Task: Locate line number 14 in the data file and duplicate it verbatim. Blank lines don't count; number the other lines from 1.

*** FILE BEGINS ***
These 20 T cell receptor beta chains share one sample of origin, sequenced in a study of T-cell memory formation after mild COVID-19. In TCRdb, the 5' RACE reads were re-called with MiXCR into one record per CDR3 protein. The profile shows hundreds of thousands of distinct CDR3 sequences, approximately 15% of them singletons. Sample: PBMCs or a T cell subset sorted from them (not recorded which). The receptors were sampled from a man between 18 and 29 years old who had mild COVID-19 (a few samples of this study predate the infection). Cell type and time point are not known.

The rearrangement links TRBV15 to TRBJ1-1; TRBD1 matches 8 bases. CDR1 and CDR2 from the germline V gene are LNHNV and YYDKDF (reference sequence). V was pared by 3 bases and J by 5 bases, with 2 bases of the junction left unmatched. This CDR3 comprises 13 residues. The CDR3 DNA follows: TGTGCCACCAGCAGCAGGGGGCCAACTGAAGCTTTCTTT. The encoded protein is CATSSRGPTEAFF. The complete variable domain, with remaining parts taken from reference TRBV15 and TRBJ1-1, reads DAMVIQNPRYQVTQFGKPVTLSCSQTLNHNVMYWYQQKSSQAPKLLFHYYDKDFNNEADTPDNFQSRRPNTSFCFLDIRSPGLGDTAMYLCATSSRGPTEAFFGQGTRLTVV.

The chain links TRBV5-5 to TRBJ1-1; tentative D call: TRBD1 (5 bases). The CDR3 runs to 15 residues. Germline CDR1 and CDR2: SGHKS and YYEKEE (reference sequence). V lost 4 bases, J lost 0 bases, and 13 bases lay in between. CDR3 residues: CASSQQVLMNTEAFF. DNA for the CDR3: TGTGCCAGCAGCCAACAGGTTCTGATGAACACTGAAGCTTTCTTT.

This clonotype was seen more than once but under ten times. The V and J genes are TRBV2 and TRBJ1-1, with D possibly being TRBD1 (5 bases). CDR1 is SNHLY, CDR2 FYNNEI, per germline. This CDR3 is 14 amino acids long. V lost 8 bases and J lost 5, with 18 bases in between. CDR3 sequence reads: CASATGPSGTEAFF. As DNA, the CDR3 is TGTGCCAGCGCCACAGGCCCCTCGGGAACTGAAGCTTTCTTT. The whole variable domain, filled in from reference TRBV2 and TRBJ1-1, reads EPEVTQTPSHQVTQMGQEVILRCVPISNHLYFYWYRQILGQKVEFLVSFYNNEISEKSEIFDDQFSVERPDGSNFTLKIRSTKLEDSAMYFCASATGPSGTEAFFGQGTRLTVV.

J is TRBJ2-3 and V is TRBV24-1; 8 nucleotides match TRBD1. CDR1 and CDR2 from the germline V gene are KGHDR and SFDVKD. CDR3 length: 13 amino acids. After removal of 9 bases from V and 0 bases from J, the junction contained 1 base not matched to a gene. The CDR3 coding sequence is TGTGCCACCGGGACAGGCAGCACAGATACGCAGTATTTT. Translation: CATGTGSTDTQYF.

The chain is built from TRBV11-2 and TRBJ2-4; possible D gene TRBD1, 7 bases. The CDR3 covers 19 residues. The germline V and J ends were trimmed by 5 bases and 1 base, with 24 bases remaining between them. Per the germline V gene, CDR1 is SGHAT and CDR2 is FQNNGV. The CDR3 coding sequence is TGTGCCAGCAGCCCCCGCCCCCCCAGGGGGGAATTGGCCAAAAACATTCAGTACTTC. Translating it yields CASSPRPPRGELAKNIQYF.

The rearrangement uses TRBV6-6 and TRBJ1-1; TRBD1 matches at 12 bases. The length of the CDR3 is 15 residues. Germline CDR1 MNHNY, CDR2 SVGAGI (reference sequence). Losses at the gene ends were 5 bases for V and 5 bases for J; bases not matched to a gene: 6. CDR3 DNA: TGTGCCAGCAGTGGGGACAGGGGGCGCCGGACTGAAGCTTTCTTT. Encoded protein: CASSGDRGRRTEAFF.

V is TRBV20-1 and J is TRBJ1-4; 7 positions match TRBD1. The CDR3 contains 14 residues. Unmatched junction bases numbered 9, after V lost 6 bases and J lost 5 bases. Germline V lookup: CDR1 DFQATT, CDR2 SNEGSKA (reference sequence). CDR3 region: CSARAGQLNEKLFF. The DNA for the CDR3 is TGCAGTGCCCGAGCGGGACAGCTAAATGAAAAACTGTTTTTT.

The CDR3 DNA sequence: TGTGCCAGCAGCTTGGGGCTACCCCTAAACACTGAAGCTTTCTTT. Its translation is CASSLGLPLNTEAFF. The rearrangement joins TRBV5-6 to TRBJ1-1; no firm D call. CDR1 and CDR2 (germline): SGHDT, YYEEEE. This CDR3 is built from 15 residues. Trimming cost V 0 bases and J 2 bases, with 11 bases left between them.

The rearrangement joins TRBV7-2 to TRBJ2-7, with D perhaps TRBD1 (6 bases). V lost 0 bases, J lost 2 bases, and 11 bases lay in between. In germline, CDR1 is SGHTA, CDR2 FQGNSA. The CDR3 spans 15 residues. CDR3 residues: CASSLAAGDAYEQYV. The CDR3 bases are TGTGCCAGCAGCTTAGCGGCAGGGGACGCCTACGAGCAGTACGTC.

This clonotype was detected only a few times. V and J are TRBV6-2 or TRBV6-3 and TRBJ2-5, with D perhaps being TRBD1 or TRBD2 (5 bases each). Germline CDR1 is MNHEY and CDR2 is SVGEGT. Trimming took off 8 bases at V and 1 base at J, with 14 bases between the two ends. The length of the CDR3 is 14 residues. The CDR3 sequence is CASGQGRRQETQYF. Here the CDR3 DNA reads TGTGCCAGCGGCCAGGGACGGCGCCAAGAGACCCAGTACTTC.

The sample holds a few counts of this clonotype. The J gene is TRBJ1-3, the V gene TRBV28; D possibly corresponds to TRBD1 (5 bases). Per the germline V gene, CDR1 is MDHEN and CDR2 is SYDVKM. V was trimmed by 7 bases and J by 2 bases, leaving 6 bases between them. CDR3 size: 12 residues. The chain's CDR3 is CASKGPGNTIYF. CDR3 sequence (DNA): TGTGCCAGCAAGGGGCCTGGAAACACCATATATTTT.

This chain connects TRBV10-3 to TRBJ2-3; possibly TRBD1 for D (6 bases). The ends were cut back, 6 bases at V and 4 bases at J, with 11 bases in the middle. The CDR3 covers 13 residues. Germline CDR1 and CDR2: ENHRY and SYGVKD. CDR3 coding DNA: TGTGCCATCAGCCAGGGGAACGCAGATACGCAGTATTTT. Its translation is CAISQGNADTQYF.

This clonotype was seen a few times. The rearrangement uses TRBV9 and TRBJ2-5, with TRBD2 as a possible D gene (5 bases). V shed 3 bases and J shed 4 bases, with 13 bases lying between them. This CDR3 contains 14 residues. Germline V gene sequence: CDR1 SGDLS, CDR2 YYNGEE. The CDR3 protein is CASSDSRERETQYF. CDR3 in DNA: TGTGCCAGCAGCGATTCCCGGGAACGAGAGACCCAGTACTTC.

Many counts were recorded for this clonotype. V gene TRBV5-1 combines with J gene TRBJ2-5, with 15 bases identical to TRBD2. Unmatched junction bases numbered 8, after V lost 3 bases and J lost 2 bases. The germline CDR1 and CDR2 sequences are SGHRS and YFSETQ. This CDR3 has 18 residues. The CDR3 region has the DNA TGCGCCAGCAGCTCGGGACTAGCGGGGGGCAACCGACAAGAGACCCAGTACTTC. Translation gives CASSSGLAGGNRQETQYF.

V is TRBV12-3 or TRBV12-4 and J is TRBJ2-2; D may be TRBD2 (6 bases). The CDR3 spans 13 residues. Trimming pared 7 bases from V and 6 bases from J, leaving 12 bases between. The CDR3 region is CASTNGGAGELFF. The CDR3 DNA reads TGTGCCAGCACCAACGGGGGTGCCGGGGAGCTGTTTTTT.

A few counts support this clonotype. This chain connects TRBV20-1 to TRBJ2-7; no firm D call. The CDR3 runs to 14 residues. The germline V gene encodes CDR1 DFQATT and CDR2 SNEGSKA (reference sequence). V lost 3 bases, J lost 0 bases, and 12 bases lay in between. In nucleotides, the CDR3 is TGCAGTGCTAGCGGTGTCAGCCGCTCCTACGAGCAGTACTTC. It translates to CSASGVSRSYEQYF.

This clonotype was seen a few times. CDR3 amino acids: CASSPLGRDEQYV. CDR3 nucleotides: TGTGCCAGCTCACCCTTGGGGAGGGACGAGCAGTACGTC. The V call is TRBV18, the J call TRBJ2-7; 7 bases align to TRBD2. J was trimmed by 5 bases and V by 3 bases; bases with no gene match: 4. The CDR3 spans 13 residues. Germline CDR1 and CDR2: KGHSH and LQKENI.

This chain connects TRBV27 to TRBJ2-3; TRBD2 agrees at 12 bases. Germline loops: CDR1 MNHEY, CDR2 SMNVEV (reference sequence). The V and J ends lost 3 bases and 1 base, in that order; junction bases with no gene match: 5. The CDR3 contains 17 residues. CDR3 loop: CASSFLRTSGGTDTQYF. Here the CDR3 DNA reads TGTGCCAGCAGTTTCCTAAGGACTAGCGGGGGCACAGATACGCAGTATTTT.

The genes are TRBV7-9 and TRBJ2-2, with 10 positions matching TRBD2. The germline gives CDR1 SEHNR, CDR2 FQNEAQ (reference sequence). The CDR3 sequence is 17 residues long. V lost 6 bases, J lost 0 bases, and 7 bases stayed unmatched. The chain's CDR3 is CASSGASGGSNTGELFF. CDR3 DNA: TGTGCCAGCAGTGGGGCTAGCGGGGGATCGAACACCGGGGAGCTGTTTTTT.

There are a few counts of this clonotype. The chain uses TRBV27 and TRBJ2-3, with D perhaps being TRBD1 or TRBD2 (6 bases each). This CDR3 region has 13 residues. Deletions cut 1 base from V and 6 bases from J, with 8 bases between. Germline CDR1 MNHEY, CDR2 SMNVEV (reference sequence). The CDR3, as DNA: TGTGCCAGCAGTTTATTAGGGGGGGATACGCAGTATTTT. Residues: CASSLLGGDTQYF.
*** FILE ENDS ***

This clonotype was seen a few times. The rearrangement uses TRBV9 and TRBJ2-5, with TRBD2 as a possible D gene (5 bases). V shed 3 bases and J shed 4 bases, with 13 bases lying between them. This CDR3 contains 14 residues. Germline V gene sequence: CDR1 SGDLS, CDR2 YYNGEE. The CDR3 protein is CASSDSRERETQYF. CDR3 in DNA: TGTGCCAGCAGCGATTCCCGGGAACGAGAGACCCAGTACTTC.